The conflict between private ranchers and taxpayer-funded wildlife management agencies and endangered wildlife is coming to a head this weekend, and it may mean the heads of up to four wild wolves in eastern Washington. The state’s Dept. of Fish & Wildlife has given the green-light, totally under the radar (ie, secretly) and without public forum, to use helicopters to shoot and kill members of the Huckleberry wolf pack this weekend. They tried to do so today but were unsuccessful, and they head out to kill the wolves first thing in the morning.
“The department’s secretive weekend assault on this endangered wolf pack goes beyond the pale,” said Amaroq Weiss, West Coast wolf organizer with the Center for Biological Diversity. “It’s unconscionable that a public agency would take action to kill an endangered species without notifying the public. These wolves belong to the public and decisions about whether they live or die ought to be made in the clear light of day.”
The Huckleberry pack, who have just produced a handful of wolf pups earlier this spring, will be annihilated this weekend if Governor Jay Inslee does not step in to halt the lethal attack. The secretive way in which the Department has issued this hunt — despite no public hearing held, as required by the terms of the wildlife management policies — raises serious issues regarding their ability to conduct proper wildlife management. Although the conflict represents the ongoing issues between ranchers who have claimed depredation of their sheep (without thorough proof that these sheep were killed by wolves; statistically it is known that many claimed wolf depredation kills turn out to be other native predators, problems with birth, or disease), but that in fairness even if the wolves have killed the sheep (ranchers are compensated), the state is required to fully exhaust all nonlethal predator control strategies. Here they have definitely not used all the nonlethal means available to them and have not at least tried to use other methods first, including range riders. These methods, though not wholly foolproof, have had some success. At minimum, these wolves and the hundreds of thousands of Washington residents who don’t want them killed, deserve a public forum first.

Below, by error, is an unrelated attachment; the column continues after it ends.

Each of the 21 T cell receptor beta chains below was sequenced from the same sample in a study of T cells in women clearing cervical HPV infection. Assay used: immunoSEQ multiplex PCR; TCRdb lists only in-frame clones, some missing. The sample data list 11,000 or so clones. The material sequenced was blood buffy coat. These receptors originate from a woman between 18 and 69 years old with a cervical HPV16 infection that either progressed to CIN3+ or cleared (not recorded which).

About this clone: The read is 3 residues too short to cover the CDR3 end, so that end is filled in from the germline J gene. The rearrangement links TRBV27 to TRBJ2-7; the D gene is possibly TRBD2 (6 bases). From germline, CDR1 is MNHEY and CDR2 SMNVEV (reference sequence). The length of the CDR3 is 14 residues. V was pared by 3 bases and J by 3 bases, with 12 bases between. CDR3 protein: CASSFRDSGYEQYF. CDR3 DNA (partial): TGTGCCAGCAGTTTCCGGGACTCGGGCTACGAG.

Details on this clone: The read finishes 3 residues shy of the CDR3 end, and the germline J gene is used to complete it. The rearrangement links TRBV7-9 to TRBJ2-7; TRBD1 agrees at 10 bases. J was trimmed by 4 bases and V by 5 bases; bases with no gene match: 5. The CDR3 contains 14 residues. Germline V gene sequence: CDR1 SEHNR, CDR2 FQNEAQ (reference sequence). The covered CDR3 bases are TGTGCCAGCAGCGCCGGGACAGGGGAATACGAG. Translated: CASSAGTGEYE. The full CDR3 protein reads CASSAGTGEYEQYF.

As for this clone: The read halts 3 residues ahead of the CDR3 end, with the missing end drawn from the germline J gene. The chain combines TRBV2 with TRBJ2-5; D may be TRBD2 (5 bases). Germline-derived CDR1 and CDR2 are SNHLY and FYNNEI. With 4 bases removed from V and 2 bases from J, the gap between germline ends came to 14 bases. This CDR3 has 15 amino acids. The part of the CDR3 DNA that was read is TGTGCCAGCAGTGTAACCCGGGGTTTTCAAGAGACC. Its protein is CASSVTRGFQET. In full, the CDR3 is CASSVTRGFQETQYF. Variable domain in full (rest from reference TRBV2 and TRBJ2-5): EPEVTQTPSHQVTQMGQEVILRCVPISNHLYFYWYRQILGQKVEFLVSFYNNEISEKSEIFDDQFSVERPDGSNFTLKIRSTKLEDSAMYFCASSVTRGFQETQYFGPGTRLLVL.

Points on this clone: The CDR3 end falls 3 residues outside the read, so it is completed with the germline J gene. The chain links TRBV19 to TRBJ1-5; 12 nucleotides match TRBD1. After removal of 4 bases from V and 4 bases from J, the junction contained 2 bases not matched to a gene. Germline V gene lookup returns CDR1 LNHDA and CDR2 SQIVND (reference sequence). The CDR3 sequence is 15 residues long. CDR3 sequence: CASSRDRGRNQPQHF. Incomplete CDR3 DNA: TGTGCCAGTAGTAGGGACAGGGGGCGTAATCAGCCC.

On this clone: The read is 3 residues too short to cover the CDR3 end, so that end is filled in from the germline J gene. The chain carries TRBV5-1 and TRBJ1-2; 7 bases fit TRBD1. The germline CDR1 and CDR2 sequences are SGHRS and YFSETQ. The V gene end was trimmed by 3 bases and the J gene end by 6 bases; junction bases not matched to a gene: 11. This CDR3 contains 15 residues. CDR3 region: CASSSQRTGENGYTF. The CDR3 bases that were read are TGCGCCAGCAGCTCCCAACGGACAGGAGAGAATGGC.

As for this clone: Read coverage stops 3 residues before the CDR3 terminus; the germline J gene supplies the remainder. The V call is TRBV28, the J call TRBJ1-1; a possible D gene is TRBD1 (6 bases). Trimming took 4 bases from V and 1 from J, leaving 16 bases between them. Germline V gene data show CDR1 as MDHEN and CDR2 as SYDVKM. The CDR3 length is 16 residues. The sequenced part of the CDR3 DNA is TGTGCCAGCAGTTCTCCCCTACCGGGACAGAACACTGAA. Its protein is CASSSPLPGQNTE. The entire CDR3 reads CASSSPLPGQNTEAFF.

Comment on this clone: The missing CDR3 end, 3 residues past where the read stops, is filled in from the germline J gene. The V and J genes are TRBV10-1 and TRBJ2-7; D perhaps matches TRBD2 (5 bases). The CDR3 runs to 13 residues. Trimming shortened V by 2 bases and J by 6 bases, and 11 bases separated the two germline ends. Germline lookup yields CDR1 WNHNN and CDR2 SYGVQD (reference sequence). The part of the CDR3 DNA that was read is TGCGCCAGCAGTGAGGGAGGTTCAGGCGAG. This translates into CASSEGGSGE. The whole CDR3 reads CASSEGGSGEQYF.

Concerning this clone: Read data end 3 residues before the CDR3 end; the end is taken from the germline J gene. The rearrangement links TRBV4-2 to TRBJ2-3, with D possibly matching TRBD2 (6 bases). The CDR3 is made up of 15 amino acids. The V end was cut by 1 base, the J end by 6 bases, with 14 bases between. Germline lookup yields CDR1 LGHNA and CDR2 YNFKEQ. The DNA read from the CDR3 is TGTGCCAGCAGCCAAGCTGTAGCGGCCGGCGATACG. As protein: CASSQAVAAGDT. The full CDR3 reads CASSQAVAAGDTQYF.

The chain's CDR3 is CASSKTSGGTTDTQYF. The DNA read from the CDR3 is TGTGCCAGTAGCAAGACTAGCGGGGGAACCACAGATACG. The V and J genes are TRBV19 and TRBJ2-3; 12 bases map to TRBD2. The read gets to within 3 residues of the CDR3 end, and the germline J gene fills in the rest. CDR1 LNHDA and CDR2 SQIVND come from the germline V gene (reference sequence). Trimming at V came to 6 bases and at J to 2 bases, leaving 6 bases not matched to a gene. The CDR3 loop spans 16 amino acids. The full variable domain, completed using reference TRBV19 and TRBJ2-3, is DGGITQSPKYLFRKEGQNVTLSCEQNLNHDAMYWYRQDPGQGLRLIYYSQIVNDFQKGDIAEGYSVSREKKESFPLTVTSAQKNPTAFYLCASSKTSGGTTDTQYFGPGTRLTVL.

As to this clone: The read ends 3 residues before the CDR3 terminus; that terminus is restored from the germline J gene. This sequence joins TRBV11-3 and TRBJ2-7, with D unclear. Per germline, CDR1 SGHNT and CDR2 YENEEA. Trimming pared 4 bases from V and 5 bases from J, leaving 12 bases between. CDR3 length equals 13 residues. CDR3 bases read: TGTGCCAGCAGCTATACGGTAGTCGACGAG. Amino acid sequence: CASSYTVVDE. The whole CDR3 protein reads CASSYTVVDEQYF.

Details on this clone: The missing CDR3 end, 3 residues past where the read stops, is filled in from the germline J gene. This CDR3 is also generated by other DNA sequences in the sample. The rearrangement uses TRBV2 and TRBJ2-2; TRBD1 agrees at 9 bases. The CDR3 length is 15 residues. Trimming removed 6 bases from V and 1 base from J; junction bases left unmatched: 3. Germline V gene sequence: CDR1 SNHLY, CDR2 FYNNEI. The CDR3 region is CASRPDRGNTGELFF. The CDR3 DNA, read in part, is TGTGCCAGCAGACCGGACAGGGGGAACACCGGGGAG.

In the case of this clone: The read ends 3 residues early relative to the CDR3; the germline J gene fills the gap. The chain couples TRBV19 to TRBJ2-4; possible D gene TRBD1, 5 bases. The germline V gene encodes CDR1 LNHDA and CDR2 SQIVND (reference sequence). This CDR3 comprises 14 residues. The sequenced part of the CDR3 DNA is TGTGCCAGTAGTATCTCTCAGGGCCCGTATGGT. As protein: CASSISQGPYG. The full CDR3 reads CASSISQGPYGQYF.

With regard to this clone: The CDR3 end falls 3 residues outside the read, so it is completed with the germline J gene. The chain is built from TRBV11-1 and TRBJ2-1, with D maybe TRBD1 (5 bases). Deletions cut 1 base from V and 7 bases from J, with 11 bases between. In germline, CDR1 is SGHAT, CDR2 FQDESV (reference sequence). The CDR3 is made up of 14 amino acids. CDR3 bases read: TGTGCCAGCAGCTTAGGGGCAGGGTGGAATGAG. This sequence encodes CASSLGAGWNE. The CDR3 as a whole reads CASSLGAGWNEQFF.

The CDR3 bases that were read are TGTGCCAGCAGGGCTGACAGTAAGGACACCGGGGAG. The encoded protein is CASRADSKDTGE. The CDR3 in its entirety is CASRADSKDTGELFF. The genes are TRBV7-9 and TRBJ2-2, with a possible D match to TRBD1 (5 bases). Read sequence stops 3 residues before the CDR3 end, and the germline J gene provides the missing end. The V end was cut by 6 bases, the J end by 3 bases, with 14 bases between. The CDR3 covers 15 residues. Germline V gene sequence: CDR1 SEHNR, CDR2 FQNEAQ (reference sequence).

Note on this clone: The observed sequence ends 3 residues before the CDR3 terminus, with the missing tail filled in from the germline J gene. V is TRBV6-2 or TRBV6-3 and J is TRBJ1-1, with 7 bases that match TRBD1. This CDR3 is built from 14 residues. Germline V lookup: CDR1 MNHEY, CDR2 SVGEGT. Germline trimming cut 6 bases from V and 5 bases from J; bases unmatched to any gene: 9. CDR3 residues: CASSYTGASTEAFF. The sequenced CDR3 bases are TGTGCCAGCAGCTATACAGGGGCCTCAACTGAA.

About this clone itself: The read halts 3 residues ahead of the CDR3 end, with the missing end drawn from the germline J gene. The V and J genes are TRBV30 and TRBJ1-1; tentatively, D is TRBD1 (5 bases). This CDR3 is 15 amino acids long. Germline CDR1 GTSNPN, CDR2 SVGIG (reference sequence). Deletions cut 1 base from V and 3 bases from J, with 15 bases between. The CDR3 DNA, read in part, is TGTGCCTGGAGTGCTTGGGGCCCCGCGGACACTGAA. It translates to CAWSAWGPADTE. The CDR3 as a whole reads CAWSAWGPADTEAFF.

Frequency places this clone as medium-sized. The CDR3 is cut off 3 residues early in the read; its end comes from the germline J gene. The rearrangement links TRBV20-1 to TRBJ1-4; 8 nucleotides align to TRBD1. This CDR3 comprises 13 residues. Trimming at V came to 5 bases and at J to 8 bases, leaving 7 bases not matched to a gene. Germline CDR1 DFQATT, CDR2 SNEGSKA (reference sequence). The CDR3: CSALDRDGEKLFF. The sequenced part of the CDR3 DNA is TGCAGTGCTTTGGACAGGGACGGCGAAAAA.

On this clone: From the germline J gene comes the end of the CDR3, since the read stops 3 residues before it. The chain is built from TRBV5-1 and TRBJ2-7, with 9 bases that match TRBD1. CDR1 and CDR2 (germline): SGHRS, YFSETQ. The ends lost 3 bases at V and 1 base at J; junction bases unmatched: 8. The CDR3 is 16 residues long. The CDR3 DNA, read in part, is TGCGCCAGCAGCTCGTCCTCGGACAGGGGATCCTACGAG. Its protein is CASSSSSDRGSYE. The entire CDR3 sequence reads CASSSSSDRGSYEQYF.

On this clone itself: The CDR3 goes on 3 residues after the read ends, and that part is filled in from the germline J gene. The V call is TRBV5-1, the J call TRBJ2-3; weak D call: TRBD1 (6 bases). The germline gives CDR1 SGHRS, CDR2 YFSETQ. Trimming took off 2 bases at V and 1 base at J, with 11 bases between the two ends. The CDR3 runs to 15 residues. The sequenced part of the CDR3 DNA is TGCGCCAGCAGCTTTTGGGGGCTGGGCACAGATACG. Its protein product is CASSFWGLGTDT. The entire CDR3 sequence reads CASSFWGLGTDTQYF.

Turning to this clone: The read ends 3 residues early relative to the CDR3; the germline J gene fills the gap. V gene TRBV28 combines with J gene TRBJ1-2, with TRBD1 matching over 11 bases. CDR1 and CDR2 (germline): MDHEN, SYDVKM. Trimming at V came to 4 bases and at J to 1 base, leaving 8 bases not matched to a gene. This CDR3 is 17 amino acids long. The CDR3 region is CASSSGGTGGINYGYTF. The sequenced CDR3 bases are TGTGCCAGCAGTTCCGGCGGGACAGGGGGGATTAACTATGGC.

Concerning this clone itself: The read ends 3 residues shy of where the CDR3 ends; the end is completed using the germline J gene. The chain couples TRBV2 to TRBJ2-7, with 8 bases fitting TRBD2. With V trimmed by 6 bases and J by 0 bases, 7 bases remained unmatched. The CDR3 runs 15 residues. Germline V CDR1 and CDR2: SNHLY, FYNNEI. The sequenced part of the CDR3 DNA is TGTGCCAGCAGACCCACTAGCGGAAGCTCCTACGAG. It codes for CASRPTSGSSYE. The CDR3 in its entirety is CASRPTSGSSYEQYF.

Read the press release here by Amaroq Weiss of Center for Biological Diversity.